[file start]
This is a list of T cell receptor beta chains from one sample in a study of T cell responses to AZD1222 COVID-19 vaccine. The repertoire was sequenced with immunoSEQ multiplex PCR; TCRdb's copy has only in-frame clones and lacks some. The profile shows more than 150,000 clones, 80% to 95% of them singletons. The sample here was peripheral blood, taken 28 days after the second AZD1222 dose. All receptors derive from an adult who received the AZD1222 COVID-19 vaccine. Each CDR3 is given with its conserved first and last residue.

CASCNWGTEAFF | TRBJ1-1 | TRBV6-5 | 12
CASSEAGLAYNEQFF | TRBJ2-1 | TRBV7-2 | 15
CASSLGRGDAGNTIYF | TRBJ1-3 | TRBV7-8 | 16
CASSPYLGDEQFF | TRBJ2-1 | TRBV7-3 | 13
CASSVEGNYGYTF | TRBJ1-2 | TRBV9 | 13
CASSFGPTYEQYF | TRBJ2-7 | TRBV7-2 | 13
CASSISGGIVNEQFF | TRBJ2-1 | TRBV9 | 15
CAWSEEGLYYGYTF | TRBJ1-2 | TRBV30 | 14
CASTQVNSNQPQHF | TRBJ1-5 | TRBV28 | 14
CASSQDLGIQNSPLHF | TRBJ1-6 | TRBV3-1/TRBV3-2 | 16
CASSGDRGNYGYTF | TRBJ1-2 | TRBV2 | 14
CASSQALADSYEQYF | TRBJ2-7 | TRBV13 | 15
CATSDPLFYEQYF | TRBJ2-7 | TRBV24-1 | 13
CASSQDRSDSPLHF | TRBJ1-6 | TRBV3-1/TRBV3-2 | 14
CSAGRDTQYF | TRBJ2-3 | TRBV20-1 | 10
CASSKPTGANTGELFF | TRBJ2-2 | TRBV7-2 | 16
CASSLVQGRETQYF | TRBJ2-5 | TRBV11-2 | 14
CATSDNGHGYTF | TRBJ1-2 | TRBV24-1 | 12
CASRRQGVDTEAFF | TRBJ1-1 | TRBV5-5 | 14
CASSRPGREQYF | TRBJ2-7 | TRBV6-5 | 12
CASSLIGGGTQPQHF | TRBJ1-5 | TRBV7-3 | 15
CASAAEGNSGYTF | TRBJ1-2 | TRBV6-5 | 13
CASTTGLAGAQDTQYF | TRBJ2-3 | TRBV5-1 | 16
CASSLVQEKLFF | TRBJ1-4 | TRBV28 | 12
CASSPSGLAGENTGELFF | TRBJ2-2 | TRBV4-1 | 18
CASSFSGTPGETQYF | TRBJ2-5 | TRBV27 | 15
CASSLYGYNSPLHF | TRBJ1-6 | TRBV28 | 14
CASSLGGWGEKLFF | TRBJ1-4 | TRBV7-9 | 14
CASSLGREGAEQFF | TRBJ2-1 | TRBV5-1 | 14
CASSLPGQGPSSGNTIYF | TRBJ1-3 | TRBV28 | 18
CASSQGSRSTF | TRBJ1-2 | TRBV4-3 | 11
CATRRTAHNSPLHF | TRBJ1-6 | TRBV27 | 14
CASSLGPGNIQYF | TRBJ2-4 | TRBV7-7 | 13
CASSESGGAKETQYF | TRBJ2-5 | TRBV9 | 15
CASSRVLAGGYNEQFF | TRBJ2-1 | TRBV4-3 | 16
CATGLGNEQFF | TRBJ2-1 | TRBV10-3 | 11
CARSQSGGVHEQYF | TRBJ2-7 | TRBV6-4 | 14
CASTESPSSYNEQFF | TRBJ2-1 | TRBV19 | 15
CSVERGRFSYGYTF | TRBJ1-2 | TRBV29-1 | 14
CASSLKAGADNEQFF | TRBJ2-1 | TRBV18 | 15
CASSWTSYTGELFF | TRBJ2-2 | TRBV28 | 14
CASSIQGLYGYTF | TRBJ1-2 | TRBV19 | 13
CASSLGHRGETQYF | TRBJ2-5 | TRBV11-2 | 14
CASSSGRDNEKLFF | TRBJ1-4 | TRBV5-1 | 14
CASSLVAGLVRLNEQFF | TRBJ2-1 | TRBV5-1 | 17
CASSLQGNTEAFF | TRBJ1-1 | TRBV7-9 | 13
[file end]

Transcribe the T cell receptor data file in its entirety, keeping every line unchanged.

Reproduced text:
This is a list of T cell receptor beta chains from one sample in a study of T cell responses to AZD1222 COVID-19 vaccine. The repertoire was sequenced with immunoSEQ multiplex PCR; TCRdb's copy has only in-frame clones and lacks some. The profile shows more than 150,000 clones, 80% to 95% of them singletons. The sample here was peripheral blood, taken 28 days after the second AZD1222 dose. All receptors derive from an adult who received the AZD1222 COVID-19 vaccine. Each CDR3 is given with its conserved first and last residue.

CASCNWGTEAFF | TRBJ1-1 | TRBV6-5 | 12
CASSEAGLAYNEQFF | TRBJ2-1 | TRBV7-2 | 15
CASSLGRGDAGNTIYF | TRBJ1-3 | TRBV7-8 | 16
CASSPYLGDEQFF | TRBJ2-1 | TRBV7-3 | 13
CASSVEGNYGYTF | TRBJ1-2 | TRBV9 | 13
CASSFGPTYEQYF | TRBJ2-7 | TRBV7-2 | 13
CASSISGGIVNEQFF | TRBJ2-1 | TRBV9 | 15
CAWSEEGLYYGYTF | TRBJ1-2 | TRBV30 | 14
CASTQVNSNQPQHF | TRBJ1-5 | TRBV28 | 14
CASSQDLGIQNSPLHF | TRBJ1-6 | TRBV3-1/TRBV3-2 | 16
CASSGDRGNYGYTF | TRBJ1-2 | TRBV2 | 14
CASSQALADSYEQYF | TRBJ2-7 | TRBV13 | 15
CATSDPLFYEQYF | TRBJ2-7 | TRBV24-1 | 13
CASSQDRSDSPLHF | TRBJ1-6 | TRBV3-1/TRBV3-2 | 14
CSAGRDTQYF | TRBJ2-3 | TRBV20-1 | 10
CASSKPTGANTGELFF | TRBJ2-2 | TRBV7-2 | 16
CASSLVQGRETQYF | TRBJ2-5 | TRBV11-2 | 14
CATSDNGHGYTF | TRBJ1-2 | TRBV24-1 | 12
CASRRQGVDTEAFF | TRBJ1-1 | TRBV5-5 | 14
CASSRPGREQYF | TRBJ2-7 | TRBV6-5 | 12
CASSLIGGGTQPQHF | TRBJ1-5 | TRBV7-3 | 15
CASAAEGNSGYTF | TRBJ1-2 | TRBV6-5 | 13
CASTTGLAGAQDTQYF | TRBJ2-3 | TRBV5-1 | 16
CASSLVQEKLFF | TRBJ1-4 | TRBV28 | 12
CASSPSGLAGENTGELFF | TRBJ2-2 | TRBV4-1 | 18
CASSFSGTPGETQYF | TRBJ2-5 | TRBV27 | 15
CASSLYGYNSPLHF | TRBJ1-6 | TRBV28 | 14
CASSLGGWGEKLFF | TRBJ1-4 | TRBV7-9 | 14
CASSLGREGAEQFF | TRBJ2-1 | TRBV5-1 | 14
CASSLPGQGPSSGNTIYF | TRBJ1-3 | TRBV28 | 18
CASSQGSRSTF | TRBJ1-2 | TRBV4-3 | 11
CATRRTAHNSPLHF | TRBJ1-6 | TRBV27 | 14
CASSLGPGNIQYF | TRBJ2-4 | TRBV7-7 | 13
CASSESGGAKETQYF | TRBJ2-5 | TRBV9 | 15
CASSRVLAGGYNEQFF | TRBJ2-1 | TRBV4-3 | 16
CATGLGNEQFF | TRBJ2-1 | TRBV10-3 | 11
CARSQSGGVHEQYF | TRBJ2-7 | TRBV6-4 | 14
CASTESPSSYNEQFF | TRBJ2-1 | TRBV19 | 15
CSVERGRFSYGYTF | TRBJ1-2 | TRBV29-1 | 14
CASSLKAGADNEQFF | TRBJ2-1 | TRBV18 | 15
CASSWTSYTGELFF | TRBJ2-2 | TRBV28 | 14
CASSIQGLYGYTF | TRBJ1-2 | TRBV19 | 13
CASSLGHRGETQYF | TRBJ2-5 | TRBV11-2 | 14
CASSSGRDNEKLFF | TRBJ1-4 | TRBV5-1 | 14
CASSLVAGLVRLNEQFF | TRBJ2-1 | TRBV5-1 | 17
CASSLQGNTEAFF | TRBJ1-1 | TRBV7-9 | 13